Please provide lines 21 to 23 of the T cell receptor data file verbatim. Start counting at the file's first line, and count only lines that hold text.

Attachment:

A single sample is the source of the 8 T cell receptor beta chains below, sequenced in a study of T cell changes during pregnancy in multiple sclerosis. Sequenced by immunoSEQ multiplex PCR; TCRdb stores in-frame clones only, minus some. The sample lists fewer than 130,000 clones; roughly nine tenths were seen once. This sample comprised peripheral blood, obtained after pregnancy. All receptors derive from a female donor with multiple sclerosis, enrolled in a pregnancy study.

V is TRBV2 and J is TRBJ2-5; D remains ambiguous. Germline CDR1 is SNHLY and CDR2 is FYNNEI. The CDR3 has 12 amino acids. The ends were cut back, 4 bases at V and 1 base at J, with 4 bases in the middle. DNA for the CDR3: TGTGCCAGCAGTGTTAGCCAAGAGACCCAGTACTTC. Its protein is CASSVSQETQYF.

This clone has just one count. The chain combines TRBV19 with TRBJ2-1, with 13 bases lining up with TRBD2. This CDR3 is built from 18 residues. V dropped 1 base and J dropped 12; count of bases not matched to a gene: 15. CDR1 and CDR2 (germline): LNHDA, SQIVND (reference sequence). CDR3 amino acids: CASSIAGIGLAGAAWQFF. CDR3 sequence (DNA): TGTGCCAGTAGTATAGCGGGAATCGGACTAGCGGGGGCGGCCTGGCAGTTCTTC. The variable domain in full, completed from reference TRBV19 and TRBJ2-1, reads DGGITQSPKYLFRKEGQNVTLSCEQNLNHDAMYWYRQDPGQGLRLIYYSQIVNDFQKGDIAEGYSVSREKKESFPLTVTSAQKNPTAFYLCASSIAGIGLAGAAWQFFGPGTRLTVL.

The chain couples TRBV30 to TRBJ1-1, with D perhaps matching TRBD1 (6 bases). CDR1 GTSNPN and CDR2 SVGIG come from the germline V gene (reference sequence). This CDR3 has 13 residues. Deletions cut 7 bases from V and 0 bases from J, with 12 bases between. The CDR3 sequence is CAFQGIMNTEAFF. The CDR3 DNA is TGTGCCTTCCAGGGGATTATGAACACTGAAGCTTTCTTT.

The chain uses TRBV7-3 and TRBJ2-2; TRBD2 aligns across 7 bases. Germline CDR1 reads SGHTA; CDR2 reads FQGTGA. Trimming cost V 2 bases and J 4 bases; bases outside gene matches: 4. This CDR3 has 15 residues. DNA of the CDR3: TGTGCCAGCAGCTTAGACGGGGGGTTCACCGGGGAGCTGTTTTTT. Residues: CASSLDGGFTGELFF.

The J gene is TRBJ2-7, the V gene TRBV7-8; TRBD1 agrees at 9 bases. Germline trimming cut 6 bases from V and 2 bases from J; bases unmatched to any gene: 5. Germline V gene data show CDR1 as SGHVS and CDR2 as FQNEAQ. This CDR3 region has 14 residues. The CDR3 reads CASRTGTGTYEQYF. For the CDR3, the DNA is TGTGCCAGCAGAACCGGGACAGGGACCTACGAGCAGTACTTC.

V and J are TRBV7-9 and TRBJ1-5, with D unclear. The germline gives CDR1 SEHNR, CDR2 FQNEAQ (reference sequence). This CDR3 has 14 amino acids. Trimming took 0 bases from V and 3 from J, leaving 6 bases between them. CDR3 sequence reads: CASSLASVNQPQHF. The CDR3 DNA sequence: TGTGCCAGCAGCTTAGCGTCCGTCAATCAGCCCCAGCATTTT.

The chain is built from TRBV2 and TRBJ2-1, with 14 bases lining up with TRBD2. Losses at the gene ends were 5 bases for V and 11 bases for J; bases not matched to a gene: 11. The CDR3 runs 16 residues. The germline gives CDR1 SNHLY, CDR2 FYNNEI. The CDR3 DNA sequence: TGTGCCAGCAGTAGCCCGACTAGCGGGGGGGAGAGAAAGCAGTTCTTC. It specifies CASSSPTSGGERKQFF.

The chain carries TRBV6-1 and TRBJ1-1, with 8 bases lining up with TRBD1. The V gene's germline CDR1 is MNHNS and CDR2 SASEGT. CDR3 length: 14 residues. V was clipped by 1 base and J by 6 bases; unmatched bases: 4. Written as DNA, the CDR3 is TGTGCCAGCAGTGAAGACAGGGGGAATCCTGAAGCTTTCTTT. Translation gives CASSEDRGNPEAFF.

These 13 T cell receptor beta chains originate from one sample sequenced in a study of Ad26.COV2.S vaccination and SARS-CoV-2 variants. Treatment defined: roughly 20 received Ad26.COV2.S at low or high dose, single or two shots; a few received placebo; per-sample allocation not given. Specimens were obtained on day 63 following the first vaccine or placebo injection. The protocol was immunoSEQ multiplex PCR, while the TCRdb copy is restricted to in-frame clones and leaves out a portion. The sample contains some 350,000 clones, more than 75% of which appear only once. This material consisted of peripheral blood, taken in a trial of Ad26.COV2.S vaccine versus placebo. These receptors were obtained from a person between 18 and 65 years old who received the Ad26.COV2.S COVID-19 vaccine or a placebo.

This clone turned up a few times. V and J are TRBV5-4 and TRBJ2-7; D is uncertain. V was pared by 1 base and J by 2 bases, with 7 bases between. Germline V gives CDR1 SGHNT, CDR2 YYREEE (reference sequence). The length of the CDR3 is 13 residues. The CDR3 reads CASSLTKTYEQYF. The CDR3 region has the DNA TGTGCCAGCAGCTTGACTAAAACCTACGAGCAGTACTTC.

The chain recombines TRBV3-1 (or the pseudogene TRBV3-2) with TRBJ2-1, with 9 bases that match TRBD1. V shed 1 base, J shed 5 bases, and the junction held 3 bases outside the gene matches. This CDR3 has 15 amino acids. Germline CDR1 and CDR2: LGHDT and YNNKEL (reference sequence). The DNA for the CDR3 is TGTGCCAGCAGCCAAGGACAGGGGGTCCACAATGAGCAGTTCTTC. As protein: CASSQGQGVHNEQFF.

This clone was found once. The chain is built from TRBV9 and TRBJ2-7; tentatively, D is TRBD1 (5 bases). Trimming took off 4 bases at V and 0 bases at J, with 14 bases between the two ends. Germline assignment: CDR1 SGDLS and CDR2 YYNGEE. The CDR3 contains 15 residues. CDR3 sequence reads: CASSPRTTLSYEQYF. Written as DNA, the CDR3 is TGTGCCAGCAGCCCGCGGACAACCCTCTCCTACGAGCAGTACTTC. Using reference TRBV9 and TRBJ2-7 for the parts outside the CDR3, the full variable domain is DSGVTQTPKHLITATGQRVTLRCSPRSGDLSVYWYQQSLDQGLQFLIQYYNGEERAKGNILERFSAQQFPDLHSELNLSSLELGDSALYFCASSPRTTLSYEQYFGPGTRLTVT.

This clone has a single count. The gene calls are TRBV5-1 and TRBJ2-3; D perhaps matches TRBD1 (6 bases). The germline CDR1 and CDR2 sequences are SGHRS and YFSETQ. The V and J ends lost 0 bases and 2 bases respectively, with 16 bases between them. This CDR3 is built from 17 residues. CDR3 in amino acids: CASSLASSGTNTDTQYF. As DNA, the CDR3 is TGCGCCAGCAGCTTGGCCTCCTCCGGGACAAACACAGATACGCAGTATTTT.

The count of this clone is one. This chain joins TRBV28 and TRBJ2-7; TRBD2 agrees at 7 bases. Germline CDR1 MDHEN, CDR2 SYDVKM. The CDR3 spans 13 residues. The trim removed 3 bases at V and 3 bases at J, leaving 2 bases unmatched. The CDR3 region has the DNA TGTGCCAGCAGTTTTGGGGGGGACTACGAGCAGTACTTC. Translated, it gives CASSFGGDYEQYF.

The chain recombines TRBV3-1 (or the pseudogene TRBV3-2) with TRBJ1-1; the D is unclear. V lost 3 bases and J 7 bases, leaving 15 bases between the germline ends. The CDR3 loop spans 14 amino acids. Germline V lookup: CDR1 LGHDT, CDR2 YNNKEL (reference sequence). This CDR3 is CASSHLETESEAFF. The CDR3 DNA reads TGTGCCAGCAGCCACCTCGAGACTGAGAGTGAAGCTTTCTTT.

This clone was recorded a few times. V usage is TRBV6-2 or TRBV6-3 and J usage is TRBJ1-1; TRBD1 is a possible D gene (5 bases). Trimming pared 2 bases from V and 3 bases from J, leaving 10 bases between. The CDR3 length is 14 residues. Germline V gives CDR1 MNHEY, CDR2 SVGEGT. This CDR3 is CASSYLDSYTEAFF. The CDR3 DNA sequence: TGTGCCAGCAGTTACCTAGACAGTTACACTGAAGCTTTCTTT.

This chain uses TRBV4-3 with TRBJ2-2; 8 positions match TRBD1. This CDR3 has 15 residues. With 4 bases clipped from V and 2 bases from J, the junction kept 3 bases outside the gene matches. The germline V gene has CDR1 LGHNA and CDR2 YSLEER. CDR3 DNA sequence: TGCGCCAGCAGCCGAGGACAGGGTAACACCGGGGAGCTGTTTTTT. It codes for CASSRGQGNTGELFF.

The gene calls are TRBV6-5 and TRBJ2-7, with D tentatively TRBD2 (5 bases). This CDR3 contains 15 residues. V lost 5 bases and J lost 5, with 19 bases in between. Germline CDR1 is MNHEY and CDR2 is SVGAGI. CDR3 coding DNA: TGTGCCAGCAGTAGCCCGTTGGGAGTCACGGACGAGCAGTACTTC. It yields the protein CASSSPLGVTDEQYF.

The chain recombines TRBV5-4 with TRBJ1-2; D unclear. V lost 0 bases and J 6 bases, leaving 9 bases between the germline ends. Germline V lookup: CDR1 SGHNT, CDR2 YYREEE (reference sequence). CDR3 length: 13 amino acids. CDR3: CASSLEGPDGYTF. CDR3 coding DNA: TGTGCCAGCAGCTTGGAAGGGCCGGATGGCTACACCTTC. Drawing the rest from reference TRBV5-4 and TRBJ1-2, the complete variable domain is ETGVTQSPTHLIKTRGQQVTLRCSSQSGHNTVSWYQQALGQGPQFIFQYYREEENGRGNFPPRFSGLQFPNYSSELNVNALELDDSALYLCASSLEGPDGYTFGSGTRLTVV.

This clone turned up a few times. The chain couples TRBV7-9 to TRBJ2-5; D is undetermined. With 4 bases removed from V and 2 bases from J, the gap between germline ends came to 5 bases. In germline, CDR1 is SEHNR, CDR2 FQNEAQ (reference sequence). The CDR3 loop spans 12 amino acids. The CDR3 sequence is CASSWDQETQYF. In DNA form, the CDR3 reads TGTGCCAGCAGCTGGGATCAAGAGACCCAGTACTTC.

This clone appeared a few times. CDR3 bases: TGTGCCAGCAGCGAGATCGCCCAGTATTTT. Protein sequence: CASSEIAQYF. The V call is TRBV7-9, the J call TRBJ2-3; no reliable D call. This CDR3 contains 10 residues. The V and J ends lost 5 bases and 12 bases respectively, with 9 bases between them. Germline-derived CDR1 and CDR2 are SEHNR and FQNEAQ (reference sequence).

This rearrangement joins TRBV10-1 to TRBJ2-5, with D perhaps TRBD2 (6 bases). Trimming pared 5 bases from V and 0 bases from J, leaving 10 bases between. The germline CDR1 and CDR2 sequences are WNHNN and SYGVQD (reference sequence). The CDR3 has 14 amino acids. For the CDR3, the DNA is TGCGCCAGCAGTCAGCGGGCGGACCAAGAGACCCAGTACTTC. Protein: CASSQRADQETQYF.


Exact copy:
This clone turned up a few times. The chain couples TRBV7-9 to TRBJ2-5; D is undetermined. With 4 bases removed from V and 2 bases from J, the gap between germline ends came to 5 bases. In germline, CDR1 is SEHNR, CDR2 FQNEAQ (reference sequence). The CDR3 loop spans 12 amino acids. The CDR3 sequence is CASSWDQETQYF. In DNA form, the CDR3 reads TGTGCCAGCAGCTGGGATCAAGAGACCCAGTACTTC.

This clone appeared a few times. CDR3 bases: TGTGCCAGCAGCGAGATCGCCCAGTATTTT. Protein sequence: CASSEIAQYF. The V call is TRBV7-9, the J call TRBJ2-3; no reliable D call. This CDR3 contains 10 residues. The V and J ends lost 5 bases and 12 bases respectively, with 9 bases between them. Germline-derived CDR1 and CDR2 are SEHNR and FQNEAQ (reference sequence).

This rearrangement joins TRBV10-1 to TRBJ2-5, with D perhaps TRBD2 (6 bases). Trimming pared 5 bases from V and 0 bases from J, leaving 10 bases between. The germline CDR1 and CDR2 sequences are WNHNN and SYGVQD (reference sequence). The CDR3 has 14 amino acids. For the CDR3, the DNA is TGCGCCAGCAGTCAGCGGGCGGACCAAGAGACCCAGTACTTC. Protein: CASSQRADQETQYF.